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Dawn in New York
by
Claude McKay


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The Dawn! The Dawn! The crimson-tinted, comes
Out of the low still skies, over the hills,
Manhattan’s roofs and spires and cheerless domes!
The Dawn! My spirit to its spirit thrills.
Almost the mighty city is asleep,
No pushing crowd, no tramping, tramping feet.
But here and there a few cars groaning creep
Along, above, and underneath the street,
Bearing their strangely-ghostly burdens by,
The women and the men of garish nights,
Their eyes wine-weakened and their clothes awry,
Grotesques beneath the strong electric lights.
The shadows wane. The Dawn comes to New York.
And I go darkly-rebel to my work.

This poem is in the public domain.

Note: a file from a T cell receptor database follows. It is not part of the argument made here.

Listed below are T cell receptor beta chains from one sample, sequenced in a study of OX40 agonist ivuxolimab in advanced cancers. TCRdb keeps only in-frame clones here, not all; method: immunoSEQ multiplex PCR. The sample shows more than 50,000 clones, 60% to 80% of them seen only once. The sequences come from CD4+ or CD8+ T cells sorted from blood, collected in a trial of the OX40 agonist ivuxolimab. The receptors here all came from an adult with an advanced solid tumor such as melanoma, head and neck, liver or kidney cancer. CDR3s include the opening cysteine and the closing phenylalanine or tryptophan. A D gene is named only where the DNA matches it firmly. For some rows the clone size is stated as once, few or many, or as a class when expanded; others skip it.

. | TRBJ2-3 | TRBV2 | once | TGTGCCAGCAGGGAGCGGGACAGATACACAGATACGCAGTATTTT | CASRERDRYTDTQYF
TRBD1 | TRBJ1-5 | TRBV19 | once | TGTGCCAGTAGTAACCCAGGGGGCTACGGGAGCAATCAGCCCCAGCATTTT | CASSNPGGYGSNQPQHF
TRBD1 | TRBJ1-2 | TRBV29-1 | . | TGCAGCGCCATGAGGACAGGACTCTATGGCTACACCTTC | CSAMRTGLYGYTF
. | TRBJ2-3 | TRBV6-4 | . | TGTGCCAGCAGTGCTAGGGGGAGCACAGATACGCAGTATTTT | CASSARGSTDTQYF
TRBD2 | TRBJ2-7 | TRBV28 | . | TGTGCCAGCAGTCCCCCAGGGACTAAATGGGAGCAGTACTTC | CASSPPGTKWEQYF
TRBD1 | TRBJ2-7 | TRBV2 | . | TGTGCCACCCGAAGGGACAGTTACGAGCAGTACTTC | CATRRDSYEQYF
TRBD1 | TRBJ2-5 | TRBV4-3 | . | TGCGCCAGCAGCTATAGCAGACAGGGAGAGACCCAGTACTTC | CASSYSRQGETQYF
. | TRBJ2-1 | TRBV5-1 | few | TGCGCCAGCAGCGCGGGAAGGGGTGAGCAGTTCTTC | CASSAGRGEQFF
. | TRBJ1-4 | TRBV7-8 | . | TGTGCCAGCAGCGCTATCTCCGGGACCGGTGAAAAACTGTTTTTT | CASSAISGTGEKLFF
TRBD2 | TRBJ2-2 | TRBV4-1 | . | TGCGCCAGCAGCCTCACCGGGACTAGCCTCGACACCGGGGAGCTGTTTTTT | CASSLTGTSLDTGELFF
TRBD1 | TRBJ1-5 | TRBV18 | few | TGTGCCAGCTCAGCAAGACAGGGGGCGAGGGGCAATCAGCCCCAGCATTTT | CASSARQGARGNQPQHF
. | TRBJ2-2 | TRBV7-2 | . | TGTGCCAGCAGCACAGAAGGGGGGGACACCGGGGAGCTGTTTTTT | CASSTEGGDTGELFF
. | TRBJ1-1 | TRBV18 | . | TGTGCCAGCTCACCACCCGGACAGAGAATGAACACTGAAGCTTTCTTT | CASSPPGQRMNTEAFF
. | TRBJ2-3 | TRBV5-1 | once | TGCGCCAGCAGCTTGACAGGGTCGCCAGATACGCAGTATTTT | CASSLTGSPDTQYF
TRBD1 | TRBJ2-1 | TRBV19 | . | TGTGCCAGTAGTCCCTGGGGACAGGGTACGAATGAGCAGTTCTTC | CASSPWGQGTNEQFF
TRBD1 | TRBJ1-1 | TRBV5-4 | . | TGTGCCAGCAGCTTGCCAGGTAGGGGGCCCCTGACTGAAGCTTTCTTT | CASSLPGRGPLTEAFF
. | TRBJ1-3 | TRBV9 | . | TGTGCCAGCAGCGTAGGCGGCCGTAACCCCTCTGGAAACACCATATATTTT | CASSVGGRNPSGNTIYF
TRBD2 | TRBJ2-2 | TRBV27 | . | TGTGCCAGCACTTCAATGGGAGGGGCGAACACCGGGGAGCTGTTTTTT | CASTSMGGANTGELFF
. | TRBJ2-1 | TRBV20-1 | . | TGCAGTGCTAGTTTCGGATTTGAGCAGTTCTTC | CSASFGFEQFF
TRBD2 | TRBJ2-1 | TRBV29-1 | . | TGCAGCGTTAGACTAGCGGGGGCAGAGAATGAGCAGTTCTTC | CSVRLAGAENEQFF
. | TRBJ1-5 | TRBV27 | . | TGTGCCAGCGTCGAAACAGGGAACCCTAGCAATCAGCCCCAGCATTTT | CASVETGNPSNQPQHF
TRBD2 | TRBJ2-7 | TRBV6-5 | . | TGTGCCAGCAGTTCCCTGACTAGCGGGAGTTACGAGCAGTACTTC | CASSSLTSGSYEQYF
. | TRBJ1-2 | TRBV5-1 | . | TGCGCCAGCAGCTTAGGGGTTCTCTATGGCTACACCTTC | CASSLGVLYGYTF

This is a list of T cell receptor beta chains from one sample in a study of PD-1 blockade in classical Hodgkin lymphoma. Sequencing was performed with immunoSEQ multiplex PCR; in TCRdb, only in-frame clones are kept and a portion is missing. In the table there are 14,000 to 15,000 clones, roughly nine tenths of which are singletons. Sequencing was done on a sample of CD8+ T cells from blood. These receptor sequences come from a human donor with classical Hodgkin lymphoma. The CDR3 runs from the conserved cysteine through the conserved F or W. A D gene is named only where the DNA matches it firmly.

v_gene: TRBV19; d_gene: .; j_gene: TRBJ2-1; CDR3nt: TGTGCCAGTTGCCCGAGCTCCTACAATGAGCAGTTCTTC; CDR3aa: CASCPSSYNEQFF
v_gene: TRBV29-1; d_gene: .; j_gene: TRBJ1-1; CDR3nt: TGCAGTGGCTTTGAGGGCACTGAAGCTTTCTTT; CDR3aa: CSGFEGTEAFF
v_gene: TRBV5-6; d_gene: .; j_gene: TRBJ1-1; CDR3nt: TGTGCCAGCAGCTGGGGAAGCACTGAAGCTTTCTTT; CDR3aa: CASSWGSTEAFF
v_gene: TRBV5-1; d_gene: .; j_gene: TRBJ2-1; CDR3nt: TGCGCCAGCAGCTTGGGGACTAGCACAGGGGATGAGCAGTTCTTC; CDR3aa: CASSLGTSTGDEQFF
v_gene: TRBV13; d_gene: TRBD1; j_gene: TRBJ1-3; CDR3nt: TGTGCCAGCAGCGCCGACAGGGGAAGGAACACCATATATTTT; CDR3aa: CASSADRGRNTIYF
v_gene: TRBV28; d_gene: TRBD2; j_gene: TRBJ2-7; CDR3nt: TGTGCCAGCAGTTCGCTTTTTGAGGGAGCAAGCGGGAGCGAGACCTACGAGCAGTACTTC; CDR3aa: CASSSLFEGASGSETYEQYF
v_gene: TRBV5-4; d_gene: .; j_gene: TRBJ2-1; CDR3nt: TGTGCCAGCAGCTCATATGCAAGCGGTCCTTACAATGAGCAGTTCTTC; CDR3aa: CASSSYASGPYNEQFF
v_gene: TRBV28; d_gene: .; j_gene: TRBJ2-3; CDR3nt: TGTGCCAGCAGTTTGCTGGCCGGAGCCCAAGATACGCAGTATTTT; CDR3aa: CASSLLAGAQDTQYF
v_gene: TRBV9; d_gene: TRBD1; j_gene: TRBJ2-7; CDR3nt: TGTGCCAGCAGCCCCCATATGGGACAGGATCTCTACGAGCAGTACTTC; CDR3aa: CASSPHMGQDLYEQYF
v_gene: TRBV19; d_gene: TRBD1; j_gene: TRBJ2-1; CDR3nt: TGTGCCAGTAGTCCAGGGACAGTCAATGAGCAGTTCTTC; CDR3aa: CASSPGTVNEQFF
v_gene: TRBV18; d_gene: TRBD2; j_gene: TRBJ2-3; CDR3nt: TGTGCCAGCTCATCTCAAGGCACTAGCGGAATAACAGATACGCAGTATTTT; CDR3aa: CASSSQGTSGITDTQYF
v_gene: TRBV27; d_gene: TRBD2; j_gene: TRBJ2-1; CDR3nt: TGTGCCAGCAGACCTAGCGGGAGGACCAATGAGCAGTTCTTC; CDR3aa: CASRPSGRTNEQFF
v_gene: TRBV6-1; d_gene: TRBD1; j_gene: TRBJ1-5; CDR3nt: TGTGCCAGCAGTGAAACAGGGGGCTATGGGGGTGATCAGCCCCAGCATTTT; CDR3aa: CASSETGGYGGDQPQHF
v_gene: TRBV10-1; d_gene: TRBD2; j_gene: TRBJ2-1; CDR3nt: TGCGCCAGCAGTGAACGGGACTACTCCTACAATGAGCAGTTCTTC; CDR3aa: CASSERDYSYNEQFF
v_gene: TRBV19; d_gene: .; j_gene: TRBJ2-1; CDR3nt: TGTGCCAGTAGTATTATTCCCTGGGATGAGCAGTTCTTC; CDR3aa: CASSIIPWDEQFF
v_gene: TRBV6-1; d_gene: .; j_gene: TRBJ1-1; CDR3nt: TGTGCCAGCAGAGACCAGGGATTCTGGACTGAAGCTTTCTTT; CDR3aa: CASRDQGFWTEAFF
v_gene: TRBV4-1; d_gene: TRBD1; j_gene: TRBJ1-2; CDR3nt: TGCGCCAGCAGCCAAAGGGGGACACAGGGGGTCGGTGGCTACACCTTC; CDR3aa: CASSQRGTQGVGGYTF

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Claude McKay (1889 - 1948) was a Jamaican writer who produced poetry, short stories, novels, and nonfiction. The son of prosperous farmers, Claude was well educated and began writing poems at the age of ten. He moved from Jamaica to the U.S. at the age of 23, where he studied at various colleges and began to develop an interest in politics and social issues. While he wrote about everything from romance to religion, he is best known for his commentary on race relations.A key figure of the Harlem Renaissance, Claude's work has had great influence on African-American writers born after him.

 


New comments are closed for now.
Wilda Morris:
I came back to this poem after reading the poem for 5/19. I love that you positioned this city dawn poem between Sandburg's city poem and the lighter, more delicate dawn poem for the next day. They make a worthy triptych! I enjoyed reading each of them all the more because they come one after the other in this order. Thanks!
Posted 05/19/2015 06:47 AM
peninsulapoet:
Happy to see Claude McKay here. Wonderful poet, not remembered enough.
Posted 05/18/2015 11:18 AM
Katrina:
This is powerful.
Posted 05/18/2015 04:55 AM
wiki:
c
Posted 04/18/2014 02:01 AM


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